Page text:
Tongues are not mute, either. Prisoners gather where they like, walk together, work together, play together. Nor do they “fawn or walk with scars.” The stated policy is to encourage them to approach and conduct themselves with dignity and no guard may inflict physical punishment on any prisoner. One might say that such a policy is likely not carried out. There may be isolated instances of violation, and one feels sure there are, but the attitude of the men toward the attendants and guards seem to indicate that such regulations are regarded.

Sokolniki is a prison for men who have been sentenced, supposedly, from one to three years. Article 28 of the Criminal Code says, ‘Imprisonment for a period under three years is served in common prisons. Imprisonment for periods of three years and more is served in corrective-labour camps.

“In exceptional cases, when the court recognizes that the person condemned to three or more years’ imprisonment is obviously unfit for physical labour or owing to the degree of his social danger need not be sent to the corrective-labour camp, the court has the right to substitute a common prison for a camp by specially decreeing so in its sentence.” (May 20, 1930.2)

There are therefore a number serving sentences of longer periods than the three years who, because of physical condition, can not be sent to the labor camp to which they should be assigned, or because they need the restraint, perhaps, of these stronger walls. At the time of the writer’s visit there were a few more than eleven hundred prisoners in Sokolniki. The prison’s capacity is said to be something more than that, but it seemed then to be more crowded than was good for adequate treatment. However, one must remember that the housing situation in all of the USSR is acute and especially is that true of the cities where industrialization has required the assembling of more persons than can comfortably be housed. It is to be expected that prisons might share in this shortage.

The Soviet system uses the collective dormitory system rather than the single room standard. This is in keeping with their idea of community living and we were told at the women’s prison that it is preferred by the prisoners themselves who like being with others and have no wish to be shut off. They use it also in student dormitories where beds are placed eight or ten to a large room. That, however, they wish to remedy. Their aim is a room for every worker and every student but that will require much more building.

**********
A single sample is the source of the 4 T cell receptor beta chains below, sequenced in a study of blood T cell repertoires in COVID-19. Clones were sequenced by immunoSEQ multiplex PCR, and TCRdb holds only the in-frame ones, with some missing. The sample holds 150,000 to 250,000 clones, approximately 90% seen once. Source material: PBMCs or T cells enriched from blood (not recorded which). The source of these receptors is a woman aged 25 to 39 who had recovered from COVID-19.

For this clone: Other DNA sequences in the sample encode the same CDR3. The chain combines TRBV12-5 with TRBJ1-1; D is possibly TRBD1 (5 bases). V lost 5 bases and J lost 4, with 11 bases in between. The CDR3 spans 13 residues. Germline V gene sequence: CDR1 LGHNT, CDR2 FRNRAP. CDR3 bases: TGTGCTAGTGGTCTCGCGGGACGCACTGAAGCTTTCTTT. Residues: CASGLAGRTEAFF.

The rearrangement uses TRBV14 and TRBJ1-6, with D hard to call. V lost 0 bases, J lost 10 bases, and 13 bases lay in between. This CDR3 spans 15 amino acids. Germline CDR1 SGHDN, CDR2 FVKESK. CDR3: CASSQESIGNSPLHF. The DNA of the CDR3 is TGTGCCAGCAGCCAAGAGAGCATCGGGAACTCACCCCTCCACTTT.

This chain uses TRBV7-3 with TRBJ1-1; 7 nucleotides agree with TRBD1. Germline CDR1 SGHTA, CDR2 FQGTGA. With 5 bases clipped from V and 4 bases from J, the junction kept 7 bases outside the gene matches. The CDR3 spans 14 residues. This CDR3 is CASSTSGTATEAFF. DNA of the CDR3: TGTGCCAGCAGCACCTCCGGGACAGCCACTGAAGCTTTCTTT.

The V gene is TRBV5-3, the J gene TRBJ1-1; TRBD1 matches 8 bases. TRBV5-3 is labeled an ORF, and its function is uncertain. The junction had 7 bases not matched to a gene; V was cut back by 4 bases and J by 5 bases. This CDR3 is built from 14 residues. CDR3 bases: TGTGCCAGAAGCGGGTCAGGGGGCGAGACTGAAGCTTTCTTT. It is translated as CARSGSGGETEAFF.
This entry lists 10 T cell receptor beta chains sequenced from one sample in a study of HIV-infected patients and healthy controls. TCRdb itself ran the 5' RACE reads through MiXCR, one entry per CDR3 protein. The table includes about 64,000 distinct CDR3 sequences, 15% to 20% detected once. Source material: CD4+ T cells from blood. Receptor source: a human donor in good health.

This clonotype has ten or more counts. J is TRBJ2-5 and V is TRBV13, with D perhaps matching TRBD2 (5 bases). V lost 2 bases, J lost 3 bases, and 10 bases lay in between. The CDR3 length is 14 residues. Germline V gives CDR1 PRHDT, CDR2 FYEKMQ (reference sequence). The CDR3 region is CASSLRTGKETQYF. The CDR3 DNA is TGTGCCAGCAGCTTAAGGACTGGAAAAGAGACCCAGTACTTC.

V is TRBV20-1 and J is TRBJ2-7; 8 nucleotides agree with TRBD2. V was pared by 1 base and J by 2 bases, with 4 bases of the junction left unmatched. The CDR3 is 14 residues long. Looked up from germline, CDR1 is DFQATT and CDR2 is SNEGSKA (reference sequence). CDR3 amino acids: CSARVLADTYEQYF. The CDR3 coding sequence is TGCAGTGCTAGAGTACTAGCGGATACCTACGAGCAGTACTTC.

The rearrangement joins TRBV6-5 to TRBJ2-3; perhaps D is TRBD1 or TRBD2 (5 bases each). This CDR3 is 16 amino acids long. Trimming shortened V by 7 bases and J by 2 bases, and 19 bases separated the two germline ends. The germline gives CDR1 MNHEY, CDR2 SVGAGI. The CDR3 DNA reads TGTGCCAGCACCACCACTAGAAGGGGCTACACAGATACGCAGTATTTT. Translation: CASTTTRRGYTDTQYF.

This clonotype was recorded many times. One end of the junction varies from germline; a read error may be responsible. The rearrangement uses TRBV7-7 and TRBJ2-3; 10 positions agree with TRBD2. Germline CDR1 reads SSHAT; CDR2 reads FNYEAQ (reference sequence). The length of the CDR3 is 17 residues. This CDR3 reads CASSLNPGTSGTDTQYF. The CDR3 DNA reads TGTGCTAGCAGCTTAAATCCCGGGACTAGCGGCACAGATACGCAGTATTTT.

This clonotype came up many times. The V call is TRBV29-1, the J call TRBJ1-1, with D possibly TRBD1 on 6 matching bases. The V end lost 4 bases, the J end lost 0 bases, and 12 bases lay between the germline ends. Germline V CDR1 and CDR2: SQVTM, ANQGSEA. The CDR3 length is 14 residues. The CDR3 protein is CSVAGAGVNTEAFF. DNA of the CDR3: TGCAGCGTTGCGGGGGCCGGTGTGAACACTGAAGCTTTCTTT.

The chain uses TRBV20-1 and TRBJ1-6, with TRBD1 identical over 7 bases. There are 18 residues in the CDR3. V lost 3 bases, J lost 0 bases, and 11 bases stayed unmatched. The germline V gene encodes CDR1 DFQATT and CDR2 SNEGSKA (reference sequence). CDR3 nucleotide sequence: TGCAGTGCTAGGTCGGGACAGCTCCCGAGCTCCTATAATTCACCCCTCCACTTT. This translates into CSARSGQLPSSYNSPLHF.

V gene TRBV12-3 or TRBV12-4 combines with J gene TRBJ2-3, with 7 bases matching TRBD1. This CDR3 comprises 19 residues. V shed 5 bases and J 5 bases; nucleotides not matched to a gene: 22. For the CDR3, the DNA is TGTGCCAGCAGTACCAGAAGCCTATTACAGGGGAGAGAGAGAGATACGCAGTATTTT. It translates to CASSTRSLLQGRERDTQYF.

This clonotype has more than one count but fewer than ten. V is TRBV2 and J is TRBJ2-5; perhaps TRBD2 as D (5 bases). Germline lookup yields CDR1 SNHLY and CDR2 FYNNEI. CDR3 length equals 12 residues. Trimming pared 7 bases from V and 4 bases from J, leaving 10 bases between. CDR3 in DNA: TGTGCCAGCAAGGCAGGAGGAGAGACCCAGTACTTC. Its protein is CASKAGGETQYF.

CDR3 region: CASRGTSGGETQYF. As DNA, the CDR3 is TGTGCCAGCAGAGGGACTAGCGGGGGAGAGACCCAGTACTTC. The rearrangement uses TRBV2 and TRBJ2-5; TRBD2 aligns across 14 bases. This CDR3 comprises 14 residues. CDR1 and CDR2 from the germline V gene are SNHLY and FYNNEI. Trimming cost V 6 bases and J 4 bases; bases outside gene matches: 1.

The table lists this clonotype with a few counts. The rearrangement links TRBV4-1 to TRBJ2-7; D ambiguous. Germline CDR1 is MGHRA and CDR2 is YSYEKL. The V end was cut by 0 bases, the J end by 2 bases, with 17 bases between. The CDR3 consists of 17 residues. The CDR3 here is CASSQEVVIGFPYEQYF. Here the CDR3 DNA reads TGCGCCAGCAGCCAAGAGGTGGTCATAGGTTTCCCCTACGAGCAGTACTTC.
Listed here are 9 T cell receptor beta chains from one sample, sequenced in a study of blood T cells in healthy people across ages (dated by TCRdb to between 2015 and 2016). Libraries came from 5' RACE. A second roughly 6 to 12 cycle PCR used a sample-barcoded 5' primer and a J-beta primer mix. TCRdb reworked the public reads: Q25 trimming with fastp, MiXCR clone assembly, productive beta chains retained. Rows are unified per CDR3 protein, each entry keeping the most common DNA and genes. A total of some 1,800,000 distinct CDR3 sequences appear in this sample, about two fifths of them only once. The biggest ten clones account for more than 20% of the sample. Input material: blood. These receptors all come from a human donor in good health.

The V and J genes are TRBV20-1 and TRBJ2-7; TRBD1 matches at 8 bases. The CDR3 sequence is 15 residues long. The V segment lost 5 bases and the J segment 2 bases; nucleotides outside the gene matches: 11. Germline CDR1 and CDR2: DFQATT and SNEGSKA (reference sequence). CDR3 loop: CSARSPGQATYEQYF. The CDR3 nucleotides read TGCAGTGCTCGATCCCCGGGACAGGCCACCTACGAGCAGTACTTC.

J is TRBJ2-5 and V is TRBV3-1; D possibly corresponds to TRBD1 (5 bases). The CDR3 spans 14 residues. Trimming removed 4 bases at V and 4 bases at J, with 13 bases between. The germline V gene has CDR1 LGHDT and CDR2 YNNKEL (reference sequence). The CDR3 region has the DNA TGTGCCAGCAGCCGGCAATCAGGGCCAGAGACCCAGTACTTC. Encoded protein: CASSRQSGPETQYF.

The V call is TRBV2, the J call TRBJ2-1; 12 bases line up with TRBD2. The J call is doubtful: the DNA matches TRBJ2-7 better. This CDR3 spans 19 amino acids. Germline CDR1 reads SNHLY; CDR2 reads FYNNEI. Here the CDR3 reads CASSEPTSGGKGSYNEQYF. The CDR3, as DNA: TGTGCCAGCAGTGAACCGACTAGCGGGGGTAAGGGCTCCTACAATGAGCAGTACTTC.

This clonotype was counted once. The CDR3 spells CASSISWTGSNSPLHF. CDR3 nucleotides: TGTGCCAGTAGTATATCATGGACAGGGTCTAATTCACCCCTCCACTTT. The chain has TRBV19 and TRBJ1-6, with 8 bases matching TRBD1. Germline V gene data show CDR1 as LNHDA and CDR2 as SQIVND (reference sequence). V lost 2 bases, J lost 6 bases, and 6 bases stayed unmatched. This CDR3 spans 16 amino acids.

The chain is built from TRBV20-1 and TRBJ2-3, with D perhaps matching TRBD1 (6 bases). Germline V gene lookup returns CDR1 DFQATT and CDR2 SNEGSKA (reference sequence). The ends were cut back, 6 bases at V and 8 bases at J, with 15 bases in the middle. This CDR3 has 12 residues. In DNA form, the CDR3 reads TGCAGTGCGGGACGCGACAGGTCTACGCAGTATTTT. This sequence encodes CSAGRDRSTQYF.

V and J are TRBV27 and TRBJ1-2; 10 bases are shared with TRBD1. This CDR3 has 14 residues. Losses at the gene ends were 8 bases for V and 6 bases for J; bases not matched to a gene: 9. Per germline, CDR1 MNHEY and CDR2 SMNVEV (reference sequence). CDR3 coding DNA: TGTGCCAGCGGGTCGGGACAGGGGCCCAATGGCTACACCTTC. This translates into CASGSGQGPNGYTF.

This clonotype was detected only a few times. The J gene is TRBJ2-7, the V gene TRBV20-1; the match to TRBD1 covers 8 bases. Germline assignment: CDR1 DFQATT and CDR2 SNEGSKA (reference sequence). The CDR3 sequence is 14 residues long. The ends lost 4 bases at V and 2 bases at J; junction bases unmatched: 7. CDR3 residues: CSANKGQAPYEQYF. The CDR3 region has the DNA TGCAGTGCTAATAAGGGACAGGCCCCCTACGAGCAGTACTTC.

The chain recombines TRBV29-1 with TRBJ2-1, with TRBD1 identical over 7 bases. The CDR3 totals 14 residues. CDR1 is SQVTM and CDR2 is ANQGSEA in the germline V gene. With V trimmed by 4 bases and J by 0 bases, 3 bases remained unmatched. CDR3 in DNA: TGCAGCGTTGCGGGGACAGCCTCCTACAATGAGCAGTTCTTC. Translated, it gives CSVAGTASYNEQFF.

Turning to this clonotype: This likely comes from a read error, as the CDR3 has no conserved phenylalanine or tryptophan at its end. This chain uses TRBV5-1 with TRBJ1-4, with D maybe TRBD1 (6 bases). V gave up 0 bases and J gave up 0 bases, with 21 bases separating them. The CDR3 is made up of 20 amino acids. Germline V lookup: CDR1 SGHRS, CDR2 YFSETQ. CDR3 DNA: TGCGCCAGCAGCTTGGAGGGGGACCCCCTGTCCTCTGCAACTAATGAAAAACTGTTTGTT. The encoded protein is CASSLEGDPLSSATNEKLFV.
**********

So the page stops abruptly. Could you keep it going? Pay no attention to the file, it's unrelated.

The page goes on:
Because Sokolniki is a well-known prison it will perhaps be interesting to set down a detailed description of it. The Soviet picture, The Road to Life, shown in this country, was made there, we were told.

In arriving at Sokolniki, which is not far outside the city limits of Moscow, one comes to a closed door in the stone wall, some fifteen feet high, already mentioned. There must, of course, be an appointment just as there must be for entering a penitentiary in our own country. There is a bell and after it is rung the door is opened by an armed guard. The visitor is then in a small entrance room where there are other guards and which leads into a large court back of and around which the prison buildings form a square. There are other guards scattered in places about the court and near a large gate through which automobiles and trucks enter when they have business there.

As we went through the court to the first building we were to see, about a hundred feet away, two men sat at the door of a side building, peeling potatoes. They were talking and laughing as they worked, evidently enjoying themselves. This was the first glimpse of the informal atmosphere that prevailed throughout, and which caused us to look in some amazement at occasional scenes such as that encountered as we entered the auditorium where a good pianist was playing and other men stood beside him or leaned on the piano, at ease and absorbed in the music.

We had now left all the armed guards behind and there were no others in evidence until we came to depart. There were attendants, supervisors of work, etc., but there were no weapons among them. We went through shops and factories, observing the men at work. They wore any sort of clothes that they happened to own, mostly of the poor peasant type, since prisoners in Russia are never put in uniform.